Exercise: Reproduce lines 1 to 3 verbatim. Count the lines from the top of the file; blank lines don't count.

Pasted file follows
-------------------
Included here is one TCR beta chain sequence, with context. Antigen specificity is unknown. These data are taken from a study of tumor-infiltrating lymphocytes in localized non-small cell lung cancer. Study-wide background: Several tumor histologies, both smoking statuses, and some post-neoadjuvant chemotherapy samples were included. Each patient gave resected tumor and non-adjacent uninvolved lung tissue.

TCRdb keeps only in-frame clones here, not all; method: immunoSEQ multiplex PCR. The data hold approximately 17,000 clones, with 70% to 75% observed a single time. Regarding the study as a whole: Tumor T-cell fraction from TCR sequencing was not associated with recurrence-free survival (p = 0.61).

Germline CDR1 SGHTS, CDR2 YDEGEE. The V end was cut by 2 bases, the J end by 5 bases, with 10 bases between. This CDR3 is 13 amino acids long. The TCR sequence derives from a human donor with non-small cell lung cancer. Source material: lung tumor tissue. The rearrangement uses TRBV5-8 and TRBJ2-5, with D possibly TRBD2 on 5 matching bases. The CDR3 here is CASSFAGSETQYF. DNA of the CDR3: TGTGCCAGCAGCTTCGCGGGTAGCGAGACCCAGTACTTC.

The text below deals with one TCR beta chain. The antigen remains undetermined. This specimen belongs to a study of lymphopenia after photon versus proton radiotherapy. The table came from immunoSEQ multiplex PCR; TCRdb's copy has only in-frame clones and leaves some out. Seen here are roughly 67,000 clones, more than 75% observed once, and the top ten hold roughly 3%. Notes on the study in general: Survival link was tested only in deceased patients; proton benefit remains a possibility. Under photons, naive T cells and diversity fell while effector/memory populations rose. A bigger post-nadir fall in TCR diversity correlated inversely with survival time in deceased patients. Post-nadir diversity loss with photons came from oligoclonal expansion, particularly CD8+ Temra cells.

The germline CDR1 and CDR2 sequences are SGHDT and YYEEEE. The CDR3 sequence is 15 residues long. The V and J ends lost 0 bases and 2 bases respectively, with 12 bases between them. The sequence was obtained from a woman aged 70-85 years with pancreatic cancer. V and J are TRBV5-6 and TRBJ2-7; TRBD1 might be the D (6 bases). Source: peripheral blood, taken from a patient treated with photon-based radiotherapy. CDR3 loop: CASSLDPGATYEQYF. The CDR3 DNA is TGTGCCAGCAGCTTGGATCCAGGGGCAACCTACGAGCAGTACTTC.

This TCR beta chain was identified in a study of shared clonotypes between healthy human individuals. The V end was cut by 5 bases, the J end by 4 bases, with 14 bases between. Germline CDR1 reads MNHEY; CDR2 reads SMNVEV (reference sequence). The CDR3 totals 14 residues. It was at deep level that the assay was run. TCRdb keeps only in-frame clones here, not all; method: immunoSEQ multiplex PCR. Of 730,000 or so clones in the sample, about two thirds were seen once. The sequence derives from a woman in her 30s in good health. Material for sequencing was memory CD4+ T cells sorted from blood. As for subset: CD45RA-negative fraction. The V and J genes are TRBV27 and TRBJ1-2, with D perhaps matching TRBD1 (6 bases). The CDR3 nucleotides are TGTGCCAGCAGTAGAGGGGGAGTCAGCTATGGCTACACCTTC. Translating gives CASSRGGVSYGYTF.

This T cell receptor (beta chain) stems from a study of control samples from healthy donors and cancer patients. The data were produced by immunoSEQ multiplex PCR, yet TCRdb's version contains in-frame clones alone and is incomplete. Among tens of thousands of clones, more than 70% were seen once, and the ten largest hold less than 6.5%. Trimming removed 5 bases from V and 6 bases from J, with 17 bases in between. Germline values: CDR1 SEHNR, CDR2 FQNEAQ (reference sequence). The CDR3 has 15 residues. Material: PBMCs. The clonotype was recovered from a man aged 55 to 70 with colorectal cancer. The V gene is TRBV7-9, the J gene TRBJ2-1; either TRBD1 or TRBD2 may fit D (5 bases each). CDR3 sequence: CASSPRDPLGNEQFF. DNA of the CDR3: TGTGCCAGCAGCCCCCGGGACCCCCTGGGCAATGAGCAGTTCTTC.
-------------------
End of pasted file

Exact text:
Included here is one TCR beta chain sequence, with context. Antigen specificity is unknown. These data are taken from a study of tumor-infiltrating lymphocytes in localized non-small cell lung cancer. Study-wide background: Several tumor histologies, both smoking statuses, and some post-neoadjuvant chemotherapy samples were included. Each patient gave resected tumor and non-adjacent uninvolved lung tissue.

TCRdb keeps only in-frame clones here, not all; method: immunoSEQ multiplex PCR. The data hold approximately 17,000 clones, with 70% to 75% observed a single time. Regarding the study as a whole: Tumor T-cell fraction from TCR sequencing was not associated with recurrence-free survival (p = 0.61).

Germline CDR1 SGHTS, CDR2 YDEGEE. The V end was cut by 2 bases, the J end by 5 bases, with 10 bases between. This CDR3 is 13 amino acids long. The TCR sequence derives from a human donor with non-small cell lung cancer. Source material: lung tumor tissue. The rearrangement uses TRBV5-8 and TRBJ2-5, with D possibly TRBD2 on 5 matching bases. The CDR3 here is CASSFAGSETQYF. DNA of the CDR3: TGTGCCAGCAGCTTCGCGGGTAGCGAGACCCAGTACTTC.